82. A noble company of Danes suffered a similar slaughter near the village of Aberlemno, a village four miles distant from Brechin (nowadays a city possessing the honour of an episcopal see), which was intercepted by the Scots and put to the sword. Here a great stone was erected, carved with lifelike figures and an artfully-engraved inscription (according to the lights of those days) to record this achievement for posterity.[13]

This interpretation persisted well into the mid-19th century,[14][15][16] some time after antiquarian George Chalmers identified Dunnichen as a possible site of the Battle of Dun Nechtain.[17][18]

While it was noted in 1955 by Robert Stevenson, keeper of the Museum of Antiquities of Scotland that the helmets depicted on the stone were of a general sub-Roman design and the helmeted figures were likely to be Picts,[19] the superficial similarity of the helmets with their long nasal, with the Anglo-Saxon Coppergate Helmet found at York in 1982 has led to the notion that the helmeted figures are Northumbrians. This, coupled with the stone's proximity to Dunnichen (3 miles (5 km) to the south) led to the interpretation made by historian Graeme Cruickshank that the scene was a depiction of the Battle of Dun Nechtain.[20][21]

Cruickshank's interpretation, published in 1985, 1300 years after the Battle of Dun Nechtain, received general acceptance, although he has been criticised for his suggestions that the stone was created soon after the battle in 685, when the conventional view at the time was that it was sculpted a century later.[22]

The subsequent identification of Dunachton in Badenoch as a second candidate for the site of the battle,[18] and the revised dating of the stone to the mid 9th century[9][11][12] has weakened Cruickshank's argument somewhat, and alternative interpretations have been made, including that the scene depicts a battle between Picts and Vikings,[9] or that it is a memorial to 8th century Pictish king Óengus I,[10] or even that it represents a spiritual struggle.[9]



  1. ^ "Cross words at move for Pictish relics; Villagers cold shoulder heritage proposal to bring landmarks indoors.", Daily Mail, 15 July 1996, retrieved 5 August 2010
  2. ^ Boyd, J.D. (1962), "Aberlemno" (PDF), Discovery and Excavation in Scotland: 1, retrieved 9 August 2016
  3. ^ Henderson, Isabel (1962), "Two Pictish Symbol Stones" (PDF), Proceedings of the Society of Antiquaries of Scotland, retrieved 3 August 2010
  4. ^ a b Allen, J.R.; Anderson, J. (1903), Early Christian Monuments of Scotland, Balgavies, Angus: Pinkfoot Press (1993 facsimile)
  5. ^ a b c "Re: The Monument known as Aberlemno, cross slab and symbol stones NW of Village Hall", The Ancient Monuments and Archaeological Areas Act 1979: Entry in the Schedule of Monuments, 1998, retrieved 18 December 2009
  6. ^ "Re: The Monument known as Aberlemno churchyard, cross slab", The Ancient Monuments and Archaeological Areas Act 1979: Entry in the Schedule of Monuments, 1998, retrieved 18 December 2009
  7. ^ "Aberlemno: Cross Slab", Canmore: Royal Commission on the Ancient and Historical Monuments of Scotland, retrieved 5 August 2010
  8. ^ Allen, J. Romilly (1885), "Notes on celtic ornament - the key and spiral patterns" (PDF), Proceedings of the Society of Antiquaries of Scotland, 19: 253–308, archived from the original (PDF) on 11 June 2007, retrieved 2 December 2010
  9. ^ a b c d e f Trench-Jellicoe, R. (1999), "A missing figure on slab fragment no 2 from Monifieth, Angus, the a'Chill Cross, Canna, and some implications of the development of a variant form of the Virgin's hairsyle and dress in early medieval Scotland" (PDF), Proceedings of the Society of Antiquaries of Scotland, 129: 597–647, retrieved 29 July 2010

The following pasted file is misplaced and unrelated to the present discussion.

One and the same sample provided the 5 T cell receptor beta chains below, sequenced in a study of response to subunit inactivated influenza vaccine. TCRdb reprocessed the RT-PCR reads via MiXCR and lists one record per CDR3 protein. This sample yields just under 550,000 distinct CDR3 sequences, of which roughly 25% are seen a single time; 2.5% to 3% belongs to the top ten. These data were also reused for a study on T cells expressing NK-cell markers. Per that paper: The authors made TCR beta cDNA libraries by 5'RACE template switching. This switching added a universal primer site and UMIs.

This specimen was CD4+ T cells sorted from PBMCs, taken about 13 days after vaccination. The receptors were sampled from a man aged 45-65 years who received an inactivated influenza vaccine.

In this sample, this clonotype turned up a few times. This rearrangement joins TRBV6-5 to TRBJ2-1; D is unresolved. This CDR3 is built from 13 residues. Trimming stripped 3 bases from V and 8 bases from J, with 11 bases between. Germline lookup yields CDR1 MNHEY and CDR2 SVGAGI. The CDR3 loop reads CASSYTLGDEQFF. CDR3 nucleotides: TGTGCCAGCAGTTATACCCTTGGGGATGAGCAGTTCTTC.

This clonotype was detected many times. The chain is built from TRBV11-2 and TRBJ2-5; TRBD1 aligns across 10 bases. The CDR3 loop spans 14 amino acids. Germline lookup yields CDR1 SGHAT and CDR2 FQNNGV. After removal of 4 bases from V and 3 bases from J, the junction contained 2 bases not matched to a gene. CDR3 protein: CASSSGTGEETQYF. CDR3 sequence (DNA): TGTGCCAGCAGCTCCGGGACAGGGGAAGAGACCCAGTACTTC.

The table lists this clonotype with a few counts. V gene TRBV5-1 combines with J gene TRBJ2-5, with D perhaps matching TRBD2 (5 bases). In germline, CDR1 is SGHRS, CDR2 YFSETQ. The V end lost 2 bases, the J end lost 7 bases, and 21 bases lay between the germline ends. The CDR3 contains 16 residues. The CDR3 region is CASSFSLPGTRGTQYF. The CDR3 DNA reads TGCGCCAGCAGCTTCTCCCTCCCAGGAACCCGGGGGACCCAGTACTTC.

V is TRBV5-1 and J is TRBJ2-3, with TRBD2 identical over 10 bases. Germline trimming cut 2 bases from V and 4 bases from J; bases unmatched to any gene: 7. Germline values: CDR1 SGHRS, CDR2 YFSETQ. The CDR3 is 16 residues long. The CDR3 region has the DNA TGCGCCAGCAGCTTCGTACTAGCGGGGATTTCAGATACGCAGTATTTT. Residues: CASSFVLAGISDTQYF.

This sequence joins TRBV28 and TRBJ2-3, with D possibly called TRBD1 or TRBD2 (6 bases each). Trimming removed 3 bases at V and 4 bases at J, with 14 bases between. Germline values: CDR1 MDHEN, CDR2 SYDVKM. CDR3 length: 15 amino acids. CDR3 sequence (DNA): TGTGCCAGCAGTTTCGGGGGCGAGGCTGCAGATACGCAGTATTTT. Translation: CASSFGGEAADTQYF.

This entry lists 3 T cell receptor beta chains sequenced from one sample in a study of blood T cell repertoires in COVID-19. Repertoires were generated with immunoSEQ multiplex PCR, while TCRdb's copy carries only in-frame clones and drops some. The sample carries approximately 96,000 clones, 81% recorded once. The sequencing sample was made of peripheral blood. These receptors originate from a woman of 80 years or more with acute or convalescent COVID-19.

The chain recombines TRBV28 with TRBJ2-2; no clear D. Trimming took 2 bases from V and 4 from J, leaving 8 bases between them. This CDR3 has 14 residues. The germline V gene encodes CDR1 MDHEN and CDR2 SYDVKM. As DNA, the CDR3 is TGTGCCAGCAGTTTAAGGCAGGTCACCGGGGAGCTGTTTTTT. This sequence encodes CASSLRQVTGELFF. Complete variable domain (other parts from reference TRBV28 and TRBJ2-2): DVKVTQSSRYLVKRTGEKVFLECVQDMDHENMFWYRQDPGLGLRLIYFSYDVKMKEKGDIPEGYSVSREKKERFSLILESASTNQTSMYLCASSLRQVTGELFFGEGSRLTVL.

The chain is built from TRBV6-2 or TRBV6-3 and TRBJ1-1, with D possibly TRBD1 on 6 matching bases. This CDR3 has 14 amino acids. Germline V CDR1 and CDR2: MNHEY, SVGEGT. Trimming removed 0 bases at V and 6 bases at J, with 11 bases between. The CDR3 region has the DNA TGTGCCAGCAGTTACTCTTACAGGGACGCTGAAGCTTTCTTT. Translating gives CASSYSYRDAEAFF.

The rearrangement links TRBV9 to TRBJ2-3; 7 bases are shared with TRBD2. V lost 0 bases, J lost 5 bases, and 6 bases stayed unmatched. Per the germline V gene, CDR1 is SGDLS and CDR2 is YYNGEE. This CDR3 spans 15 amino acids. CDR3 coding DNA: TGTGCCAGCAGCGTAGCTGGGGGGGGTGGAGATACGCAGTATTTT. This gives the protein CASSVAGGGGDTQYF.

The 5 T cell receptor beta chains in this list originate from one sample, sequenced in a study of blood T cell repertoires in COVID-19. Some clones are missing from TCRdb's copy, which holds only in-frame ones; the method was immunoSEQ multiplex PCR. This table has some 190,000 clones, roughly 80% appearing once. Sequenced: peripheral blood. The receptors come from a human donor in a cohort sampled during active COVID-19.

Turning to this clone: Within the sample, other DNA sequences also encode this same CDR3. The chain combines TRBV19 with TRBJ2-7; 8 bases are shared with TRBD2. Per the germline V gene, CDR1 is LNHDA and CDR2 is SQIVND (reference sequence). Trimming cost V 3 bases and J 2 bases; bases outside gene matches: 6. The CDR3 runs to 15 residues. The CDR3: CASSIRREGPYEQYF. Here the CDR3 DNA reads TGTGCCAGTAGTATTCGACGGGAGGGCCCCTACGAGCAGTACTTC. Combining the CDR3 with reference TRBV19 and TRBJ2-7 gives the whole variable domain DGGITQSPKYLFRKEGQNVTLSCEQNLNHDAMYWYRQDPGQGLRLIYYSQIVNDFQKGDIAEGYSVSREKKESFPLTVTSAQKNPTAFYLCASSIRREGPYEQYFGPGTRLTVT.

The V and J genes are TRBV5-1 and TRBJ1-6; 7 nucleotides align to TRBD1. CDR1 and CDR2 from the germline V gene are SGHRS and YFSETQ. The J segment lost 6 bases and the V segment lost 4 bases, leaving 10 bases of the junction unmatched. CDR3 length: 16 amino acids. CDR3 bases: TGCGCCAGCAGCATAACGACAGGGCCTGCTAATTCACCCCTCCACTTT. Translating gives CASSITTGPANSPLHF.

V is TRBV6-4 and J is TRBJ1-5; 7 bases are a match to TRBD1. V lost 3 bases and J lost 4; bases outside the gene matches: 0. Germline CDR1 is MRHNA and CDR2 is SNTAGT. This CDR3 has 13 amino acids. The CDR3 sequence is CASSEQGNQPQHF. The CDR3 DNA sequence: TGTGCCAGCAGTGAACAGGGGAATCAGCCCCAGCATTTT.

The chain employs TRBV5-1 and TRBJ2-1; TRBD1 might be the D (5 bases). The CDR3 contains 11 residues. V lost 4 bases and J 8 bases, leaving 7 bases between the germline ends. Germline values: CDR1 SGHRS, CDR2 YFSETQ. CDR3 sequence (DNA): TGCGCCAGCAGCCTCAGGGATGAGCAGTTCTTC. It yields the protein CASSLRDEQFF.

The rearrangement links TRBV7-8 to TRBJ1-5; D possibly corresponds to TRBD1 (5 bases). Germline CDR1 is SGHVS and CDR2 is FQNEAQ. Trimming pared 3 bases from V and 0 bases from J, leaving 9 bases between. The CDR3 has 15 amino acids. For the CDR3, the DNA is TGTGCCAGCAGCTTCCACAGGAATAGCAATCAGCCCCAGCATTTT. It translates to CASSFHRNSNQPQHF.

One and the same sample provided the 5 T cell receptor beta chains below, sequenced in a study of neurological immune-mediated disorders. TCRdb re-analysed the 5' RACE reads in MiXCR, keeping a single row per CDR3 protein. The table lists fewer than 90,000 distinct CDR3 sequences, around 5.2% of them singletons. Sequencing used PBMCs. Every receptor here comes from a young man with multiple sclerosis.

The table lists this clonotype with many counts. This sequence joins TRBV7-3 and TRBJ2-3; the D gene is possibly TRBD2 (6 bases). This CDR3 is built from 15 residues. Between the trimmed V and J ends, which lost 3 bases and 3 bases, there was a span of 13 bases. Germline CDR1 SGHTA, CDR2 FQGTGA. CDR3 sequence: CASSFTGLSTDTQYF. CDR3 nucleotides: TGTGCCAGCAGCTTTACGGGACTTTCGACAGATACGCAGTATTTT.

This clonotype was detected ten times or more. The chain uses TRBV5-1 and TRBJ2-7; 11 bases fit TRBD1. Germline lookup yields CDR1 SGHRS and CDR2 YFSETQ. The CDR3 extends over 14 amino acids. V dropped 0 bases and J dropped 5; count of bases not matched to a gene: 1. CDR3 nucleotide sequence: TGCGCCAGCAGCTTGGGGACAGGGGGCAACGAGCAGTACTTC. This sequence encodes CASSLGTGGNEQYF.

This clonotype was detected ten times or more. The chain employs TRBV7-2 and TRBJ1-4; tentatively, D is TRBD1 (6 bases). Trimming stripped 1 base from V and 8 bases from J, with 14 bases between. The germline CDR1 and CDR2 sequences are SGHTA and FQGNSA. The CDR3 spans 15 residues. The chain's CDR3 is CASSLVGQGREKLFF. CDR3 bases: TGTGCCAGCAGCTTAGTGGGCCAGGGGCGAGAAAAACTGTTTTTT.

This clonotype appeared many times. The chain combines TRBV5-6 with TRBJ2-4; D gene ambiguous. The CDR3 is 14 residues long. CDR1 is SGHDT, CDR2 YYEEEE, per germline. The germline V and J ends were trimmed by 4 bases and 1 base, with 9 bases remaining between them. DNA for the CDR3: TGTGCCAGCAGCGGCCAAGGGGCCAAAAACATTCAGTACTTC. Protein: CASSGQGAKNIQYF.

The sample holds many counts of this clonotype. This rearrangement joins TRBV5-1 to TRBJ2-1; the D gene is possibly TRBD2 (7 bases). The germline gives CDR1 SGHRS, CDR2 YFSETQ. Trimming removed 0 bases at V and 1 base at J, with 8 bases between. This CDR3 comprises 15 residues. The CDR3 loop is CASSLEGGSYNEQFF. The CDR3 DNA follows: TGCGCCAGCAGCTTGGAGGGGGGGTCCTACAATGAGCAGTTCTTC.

10. ^ a b Cummins, WA (1999). The Picts and their symbols. Stroud, Gloucester: Sutton Publishing. pp. 98–103.
  11. ^ a b Laing, L (2000). "The Chronology and Context of Pictish Relief Sculpture" (PDF). Medieval Archaeology. 34: 81–114. doi:10.1179/med.2000.44.1.81. Archived from the original (PDF) on 13 June 2011.
  12. ^ a b Laing, Lloyd (2001), "The date and context of the Glamis, Angus, carved Pictish stones" (PDF), Proceedings of the Society of Antiquaries of Scotland, 131: 223–239, archived from the original (PDF) on 9 August 2009, retrieved 4 August 2010
  13. ^ Boece, Hector (1575), Scotorum Historia, retrieved 5 August 2010
  14. ^ Mitchel, A. (1792). The statistical account of Scotland, Parish of Aberlemno, County of Forfar. Retrieved 4 August 2010.
  15. ^ Crombie, J. (1842). The new statistical account of Scotland, Parish of Aberlemno, Forfarshire. Retrieved 12 February 2009.
  16. ^ Jervise, Andrew (1856). "Notices descriptive of the localities of certain sculptured stone monuments in Forfarshire, &c. (Part I.)" (PDF). Proceedings of the Society of Antiquaries of Scotland. 2: 187–201. Archived from the original (PDF) on 11 June 2007.
  17. ^ Chalmers, George (1887). Caledonia: or a historical and topographical account of North Britain, from the most ancient to the present times with a dictionary of places chorographical and philological. 1 (new ed.). Paisley: Alex. Gardner.
  18. ^ a b Woolf, Alex (2006). "Dun Nechtain, Fortriu and the Geography of the Picts". The Scottish Historical Review. 85: 182–201. doi:10.1353/shr.2007.0029.
  19. ^ Stevenson, Robert B.K. (1955), "Pictish Art", in Wainwright, F.T. (ed.), The Problem of the Picts, Edinburgh and London: Nelson
  20. ^ Cruickshank, Graeme (1985), Nechtansmere 1300: A Commemoration, Forfar: Forfar & District Historical Society
  21. ^ Cruickshank, Graeme (1991), The Battle of Dunnichen: an account of the Pictish victory at the Battle of Dunnichen, also known as Nechtansmere, fought on 20th May 685, Balgavies, Angus: Pinkfoot Press
    This is a revised edition of Cruickshank's 1985 booklet.
  22. ^ Ritchie, Anna, "The Battle of Dunnichen by Graeme Cruickshank (Book Review)", Pictish Arts Society, archived from the original on 25 August 2010, retrieved 5 August 2010


External links[edit]

Coordinates: 56°41′21″N 2°46′53″W / 56.68917°N 2.78139°W / 56.68917; -2.78139